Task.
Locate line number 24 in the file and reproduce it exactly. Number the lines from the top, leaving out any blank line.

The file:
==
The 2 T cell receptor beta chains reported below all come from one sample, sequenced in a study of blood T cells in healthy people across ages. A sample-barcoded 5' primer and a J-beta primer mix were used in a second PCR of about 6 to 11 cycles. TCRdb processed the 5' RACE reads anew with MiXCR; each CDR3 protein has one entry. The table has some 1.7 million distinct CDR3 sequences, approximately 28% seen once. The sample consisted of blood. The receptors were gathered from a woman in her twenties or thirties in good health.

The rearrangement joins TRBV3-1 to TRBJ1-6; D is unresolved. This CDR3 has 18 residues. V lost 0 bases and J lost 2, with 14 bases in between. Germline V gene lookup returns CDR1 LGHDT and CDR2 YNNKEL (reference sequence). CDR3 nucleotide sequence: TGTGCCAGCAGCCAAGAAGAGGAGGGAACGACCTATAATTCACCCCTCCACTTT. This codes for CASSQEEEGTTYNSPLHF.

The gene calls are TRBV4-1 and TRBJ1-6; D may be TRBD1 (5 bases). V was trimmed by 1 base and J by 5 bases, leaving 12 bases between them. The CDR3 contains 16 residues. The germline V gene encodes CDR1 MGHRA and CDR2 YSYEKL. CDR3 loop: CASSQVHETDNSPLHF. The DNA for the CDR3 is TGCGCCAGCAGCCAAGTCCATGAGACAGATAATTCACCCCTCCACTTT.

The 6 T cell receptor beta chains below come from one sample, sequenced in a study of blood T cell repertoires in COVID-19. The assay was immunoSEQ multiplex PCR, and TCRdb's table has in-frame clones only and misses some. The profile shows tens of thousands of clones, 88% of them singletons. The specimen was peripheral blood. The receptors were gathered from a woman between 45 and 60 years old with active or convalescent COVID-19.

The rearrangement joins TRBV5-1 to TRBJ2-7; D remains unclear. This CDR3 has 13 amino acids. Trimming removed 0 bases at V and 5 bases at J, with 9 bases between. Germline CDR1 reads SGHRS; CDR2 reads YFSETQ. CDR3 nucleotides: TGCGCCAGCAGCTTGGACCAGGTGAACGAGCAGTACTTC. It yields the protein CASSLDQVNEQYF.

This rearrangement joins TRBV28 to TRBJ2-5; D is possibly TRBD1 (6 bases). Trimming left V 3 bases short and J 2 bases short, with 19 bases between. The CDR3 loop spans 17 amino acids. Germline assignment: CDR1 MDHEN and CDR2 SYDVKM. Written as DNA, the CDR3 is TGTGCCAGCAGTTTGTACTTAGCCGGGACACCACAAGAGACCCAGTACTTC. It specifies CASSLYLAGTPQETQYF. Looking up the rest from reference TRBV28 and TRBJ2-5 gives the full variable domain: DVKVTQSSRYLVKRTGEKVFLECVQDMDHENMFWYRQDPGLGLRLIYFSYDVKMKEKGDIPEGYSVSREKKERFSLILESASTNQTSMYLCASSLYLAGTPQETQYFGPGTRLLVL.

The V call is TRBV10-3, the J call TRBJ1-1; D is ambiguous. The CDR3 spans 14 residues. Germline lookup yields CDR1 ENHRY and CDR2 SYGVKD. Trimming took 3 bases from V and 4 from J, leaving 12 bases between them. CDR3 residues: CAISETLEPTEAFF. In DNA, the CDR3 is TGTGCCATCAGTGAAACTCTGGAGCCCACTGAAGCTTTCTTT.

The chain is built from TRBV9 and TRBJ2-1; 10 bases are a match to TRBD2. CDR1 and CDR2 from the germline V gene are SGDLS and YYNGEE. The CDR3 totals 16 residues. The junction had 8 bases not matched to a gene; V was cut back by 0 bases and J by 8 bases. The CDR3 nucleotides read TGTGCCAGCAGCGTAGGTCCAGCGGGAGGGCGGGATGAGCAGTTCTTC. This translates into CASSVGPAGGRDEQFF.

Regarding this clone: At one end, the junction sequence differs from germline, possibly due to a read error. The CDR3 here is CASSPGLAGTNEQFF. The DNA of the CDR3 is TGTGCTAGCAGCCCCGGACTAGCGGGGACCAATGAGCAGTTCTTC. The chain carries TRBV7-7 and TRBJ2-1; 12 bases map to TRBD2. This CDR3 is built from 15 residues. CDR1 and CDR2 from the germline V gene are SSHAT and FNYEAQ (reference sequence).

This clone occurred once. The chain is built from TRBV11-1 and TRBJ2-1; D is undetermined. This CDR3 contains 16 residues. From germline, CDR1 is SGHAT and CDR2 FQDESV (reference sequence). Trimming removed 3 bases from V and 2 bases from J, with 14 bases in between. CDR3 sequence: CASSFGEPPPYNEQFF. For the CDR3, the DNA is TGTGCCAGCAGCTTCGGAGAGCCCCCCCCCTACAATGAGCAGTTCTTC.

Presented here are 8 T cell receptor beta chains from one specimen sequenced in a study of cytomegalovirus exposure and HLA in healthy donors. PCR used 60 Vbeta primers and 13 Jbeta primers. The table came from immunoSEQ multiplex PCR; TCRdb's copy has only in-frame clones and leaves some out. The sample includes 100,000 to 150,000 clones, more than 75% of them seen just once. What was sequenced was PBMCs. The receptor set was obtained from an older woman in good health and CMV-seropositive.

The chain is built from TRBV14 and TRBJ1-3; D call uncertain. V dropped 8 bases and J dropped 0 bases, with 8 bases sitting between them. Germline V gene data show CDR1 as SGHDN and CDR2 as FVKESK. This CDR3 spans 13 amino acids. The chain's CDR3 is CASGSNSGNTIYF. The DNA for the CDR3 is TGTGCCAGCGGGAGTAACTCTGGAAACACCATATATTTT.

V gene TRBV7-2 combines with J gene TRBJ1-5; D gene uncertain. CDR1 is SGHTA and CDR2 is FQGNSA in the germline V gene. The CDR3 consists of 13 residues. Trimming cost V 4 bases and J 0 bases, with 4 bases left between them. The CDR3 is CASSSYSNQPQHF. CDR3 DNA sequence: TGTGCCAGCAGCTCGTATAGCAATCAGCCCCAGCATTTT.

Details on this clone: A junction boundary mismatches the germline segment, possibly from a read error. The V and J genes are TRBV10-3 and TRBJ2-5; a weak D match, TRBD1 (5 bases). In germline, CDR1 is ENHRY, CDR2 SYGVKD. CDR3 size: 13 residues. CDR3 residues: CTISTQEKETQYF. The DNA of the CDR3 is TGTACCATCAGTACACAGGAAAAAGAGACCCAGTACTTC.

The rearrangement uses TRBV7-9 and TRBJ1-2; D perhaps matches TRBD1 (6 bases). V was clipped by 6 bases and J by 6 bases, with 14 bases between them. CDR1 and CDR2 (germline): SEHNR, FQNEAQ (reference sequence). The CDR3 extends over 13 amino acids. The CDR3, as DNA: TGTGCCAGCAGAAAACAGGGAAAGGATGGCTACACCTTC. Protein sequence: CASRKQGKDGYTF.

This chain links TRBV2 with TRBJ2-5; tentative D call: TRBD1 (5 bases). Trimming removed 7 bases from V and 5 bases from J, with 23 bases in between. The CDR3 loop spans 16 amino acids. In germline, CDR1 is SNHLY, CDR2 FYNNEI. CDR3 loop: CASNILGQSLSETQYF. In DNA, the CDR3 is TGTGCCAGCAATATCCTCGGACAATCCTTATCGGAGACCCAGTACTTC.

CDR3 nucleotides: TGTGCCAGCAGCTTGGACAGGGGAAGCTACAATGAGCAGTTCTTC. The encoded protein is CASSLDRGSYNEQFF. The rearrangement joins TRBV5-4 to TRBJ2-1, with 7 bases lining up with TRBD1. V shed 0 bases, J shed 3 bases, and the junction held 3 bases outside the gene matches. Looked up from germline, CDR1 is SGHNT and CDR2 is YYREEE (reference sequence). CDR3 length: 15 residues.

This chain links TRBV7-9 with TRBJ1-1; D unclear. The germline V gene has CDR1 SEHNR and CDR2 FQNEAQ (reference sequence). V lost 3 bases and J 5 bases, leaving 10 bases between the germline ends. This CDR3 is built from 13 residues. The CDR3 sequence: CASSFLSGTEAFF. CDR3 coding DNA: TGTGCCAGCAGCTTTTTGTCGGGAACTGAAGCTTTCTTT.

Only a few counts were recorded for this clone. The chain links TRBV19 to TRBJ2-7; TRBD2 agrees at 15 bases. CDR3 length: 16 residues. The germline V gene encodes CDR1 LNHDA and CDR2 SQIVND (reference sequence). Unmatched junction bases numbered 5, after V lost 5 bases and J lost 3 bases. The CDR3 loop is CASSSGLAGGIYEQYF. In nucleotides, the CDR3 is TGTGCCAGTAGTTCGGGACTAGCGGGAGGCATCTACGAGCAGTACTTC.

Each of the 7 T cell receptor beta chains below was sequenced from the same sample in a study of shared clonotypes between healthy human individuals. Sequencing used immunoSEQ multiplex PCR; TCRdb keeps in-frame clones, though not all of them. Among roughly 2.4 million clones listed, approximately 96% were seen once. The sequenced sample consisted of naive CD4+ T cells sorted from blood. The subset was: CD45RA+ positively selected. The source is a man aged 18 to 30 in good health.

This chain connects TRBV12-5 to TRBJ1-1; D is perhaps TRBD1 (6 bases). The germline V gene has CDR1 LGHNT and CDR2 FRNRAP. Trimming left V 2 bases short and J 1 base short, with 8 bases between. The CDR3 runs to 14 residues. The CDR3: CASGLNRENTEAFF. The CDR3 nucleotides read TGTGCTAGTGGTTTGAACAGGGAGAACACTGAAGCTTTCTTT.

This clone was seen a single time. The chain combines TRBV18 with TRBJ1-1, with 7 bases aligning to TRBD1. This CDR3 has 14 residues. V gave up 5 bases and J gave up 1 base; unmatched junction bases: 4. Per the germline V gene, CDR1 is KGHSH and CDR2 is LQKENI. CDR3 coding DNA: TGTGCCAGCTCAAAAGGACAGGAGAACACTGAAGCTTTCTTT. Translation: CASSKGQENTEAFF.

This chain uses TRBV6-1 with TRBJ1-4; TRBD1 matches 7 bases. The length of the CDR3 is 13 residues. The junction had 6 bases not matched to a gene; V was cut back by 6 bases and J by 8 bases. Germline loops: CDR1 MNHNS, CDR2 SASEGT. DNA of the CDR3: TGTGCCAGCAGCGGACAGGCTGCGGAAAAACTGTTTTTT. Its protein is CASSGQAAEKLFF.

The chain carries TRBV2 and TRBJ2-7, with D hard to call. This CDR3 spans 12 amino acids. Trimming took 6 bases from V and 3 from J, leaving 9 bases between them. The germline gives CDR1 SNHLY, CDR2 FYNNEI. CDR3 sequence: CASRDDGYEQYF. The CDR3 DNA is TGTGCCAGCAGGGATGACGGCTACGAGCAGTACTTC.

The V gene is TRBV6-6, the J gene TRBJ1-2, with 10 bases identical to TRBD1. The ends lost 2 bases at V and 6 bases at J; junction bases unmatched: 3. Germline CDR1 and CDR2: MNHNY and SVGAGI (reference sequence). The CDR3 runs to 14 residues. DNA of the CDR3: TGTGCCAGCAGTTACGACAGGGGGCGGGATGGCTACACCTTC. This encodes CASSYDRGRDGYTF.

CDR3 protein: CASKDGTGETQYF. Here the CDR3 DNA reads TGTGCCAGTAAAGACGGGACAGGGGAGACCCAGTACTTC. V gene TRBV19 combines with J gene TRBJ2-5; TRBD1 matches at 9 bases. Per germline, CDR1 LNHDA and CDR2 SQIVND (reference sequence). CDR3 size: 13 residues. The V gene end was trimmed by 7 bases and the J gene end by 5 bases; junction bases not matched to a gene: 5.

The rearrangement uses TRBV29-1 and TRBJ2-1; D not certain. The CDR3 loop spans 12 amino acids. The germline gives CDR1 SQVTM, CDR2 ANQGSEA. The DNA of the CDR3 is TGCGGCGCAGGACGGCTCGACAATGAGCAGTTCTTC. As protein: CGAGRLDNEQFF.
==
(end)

The chain carries TRBV2 and TRBJ2-7, with D hard to call. This CDR3 spans 12 amino acids. Trimming took 6 bases from V and 3 from J, leaving 9 bases between them. The germline gives CDR1 SNHLY, CDR2 FYNNEI. CDR3 sequence: CASRDDGYEQYF. The CDR3 DNA is TGTGCCAGCAGGGATGACGGCTACGAGCAGTACTTC.